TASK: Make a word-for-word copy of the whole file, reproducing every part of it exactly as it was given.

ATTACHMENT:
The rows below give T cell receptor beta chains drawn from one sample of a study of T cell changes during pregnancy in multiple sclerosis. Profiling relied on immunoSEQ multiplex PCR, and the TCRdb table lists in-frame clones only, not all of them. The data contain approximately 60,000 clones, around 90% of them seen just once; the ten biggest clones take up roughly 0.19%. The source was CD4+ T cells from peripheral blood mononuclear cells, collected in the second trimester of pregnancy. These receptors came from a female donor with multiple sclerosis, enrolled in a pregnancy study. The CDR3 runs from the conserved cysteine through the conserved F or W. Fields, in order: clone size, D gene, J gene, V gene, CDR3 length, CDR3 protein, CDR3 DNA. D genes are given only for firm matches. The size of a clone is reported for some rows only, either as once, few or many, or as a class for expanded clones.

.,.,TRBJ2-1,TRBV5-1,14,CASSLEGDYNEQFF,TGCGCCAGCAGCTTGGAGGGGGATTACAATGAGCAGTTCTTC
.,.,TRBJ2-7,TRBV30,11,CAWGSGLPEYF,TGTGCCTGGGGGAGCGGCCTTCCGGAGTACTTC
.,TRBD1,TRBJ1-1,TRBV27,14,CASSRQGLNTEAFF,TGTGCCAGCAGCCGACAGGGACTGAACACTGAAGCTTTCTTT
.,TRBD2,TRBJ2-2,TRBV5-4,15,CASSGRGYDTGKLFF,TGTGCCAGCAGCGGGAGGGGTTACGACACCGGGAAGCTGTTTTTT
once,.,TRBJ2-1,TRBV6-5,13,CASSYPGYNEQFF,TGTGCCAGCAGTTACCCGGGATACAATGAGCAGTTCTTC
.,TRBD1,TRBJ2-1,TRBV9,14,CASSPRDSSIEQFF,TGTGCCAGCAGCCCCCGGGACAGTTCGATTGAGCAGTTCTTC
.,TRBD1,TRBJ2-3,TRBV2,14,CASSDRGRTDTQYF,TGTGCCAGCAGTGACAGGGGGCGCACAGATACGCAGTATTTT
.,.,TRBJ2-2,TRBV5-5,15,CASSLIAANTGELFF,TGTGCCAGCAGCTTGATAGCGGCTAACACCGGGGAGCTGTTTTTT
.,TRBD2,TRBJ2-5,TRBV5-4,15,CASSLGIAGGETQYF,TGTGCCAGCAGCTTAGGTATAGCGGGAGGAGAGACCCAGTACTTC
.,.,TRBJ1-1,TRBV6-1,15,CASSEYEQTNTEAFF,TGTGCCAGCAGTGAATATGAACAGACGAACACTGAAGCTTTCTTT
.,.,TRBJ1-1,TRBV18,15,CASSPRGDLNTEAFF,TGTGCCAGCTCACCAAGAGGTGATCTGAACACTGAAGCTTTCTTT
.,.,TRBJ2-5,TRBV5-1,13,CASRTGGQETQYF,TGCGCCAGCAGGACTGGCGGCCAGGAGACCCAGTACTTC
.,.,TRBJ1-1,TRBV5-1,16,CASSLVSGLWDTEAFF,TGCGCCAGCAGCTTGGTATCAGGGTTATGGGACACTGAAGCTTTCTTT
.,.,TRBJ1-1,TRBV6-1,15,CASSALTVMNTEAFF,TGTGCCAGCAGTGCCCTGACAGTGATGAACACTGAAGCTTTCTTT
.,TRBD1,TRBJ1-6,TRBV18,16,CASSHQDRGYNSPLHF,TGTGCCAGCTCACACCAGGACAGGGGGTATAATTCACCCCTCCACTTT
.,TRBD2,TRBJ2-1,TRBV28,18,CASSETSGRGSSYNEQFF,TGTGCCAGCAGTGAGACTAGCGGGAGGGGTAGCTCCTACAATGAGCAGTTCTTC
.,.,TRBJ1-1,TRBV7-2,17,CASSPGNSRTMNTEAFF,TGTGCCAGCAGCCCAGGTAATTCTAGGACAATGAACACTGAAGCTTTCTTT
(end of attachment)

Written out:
The rows below give T cell receptor beta chains drawn from one sample of a study of T cell changes during pregnancy in multiple sclerosis. Profiling relied on immunoSEQ multiplex PCR, and the TCRdb table lists in-frame clones only, not all of them. The data contain approximately 60,000 clones, around 90% of them seen just once; the ten biggest clones take up roughly 0.19%. The source was CD4+ T cells from peripheral blood mononuclear cells, collected in the second trimester of pregnancy. These receptors came from a female donor with multiple sclerosis, enrolled in a pregnancy study. The CDR3 runs from the conserved cysteine through the conserved F or W. Fields, in order: clone size, D gene, J gene, V gene, CDR3 length, CDR3 protein, CDR3 DNA. D genes are given only for firm matches. The size of a clone is reported for some rows only, either as once, few or many, or as a class for expanded clones.

.,.,TRBJ2-1,TRBV5-1,14,CASSLEGDYNEQFF,TGCGCCAGCAGCTTGGAGGGGGATTACAATGAGCAGTTCTTC
.,.,TRBJ2-7,TRBV30,11,CAWGSGLPEYF,TGTGCCTGGGGGAGCGGCCTTCCGGAGTACTTC
.,TRBD1,TRBJ1-1,TRBV27,14,CASSRQGLNTEAFF,TGTGCCAGCAGCCGACAGGGACTGAACACTGAAGCTTTCTTT
.,TRBD2,TRBJ2-2,TRBV5-4,15,CASSGRGYDTGKLFF,TGTGCCAGCAGCGGGAGGGGTTACGACACCGGGAAGCTGTTTTTT
once,.,TRBJ2-1,TRBV6-5,13,CASSYPGYNEQFF,TGTGCCAGCAGTTACCCGGGATACAATGAGCAGTTCTTC
.,TRBD1,TRBJ2-1,TRBV9,14,CASSPRDSSIEQFF,TGTGCCAGCAGCCCCCGGGACAGTTCGATTGAGCAGTTCTTC
.,TRBD1,TRBJ2-3,TRBV2,14,CASSDRGRTDTQYF,TGTGCCAGCAGTGACAGGGGGCGCACAGATACGCAGTATTTT
.,.,TRBJ2-2,TRBV5-5,15,CASSLIAANTGELFF,TGTGCCAGCAGCTTGATAGCGGCTAACACCGGGGAGCTGTTTTTT
.,TRBD2,TRBJ2-5,TRBV5-4,15,CASSLGIAGGETQYF,TGTGCCAGCAGCTTAGGTATAGCGGGAGGAGAGACCCAGTACTTC
.,.,TRBJ1-1,TRBV6-1,15,CASSEYEQTNTEAFF,TGTGCCAGCAGTGAATATGAACAGACGAACACTGAAGCTTTCTTT
.,.,TRBJ1-1,TRBV18,15,CASSPRGDLNTEAFF,TGTGCCAGCTCACCAAGAGGTGATCTGAACACTGAAGCTTTCTTT
.,.,TRBJ2-5,TRBV5-1,13,CASRTGGQETQYF,TGCGCCAGCAGGACTGGCGGCCAGGAGACCCAGTACTTC
.,.,TRBJ1-1,TRBV5-1,16,CASSLVSGLWDTEAFF,TGCGCCAGCAGCTTGGTATCAGGGTTATGGGACACTGAAGCTTTCTTT
.,.,TRBJ1-1,TRBV6-1,15,CASSALTVMNTEAFF,TGTGCCAGCAGTGCCCTGACAGTGATGAACACTGAAGCTTTCTTT
.,TRBD1,TRBJ1-6,TRBV18,16,CASSHQDRGYNSPLHF,TGTGCCAGCTCACACCAGGACAGGGGGTATAATTCACCCCTCCACTTT
.,TRBD2,TRBJ2-1,TRBV28,18,CASSETSGRGSSYNEQFF,TGTGCCAGCAGTGAGACTAGCGGGAGGGGTAGCTCCTACAATGAGCAGTTCTTC
.,.,TRBJ1-1,TRBV7-2,17,CASSPGNSRTMNTEAFF,TGTGCCAGCAGCCCAGGTAATTCTAGGACAATGAACACTGAAGCTTTCTTT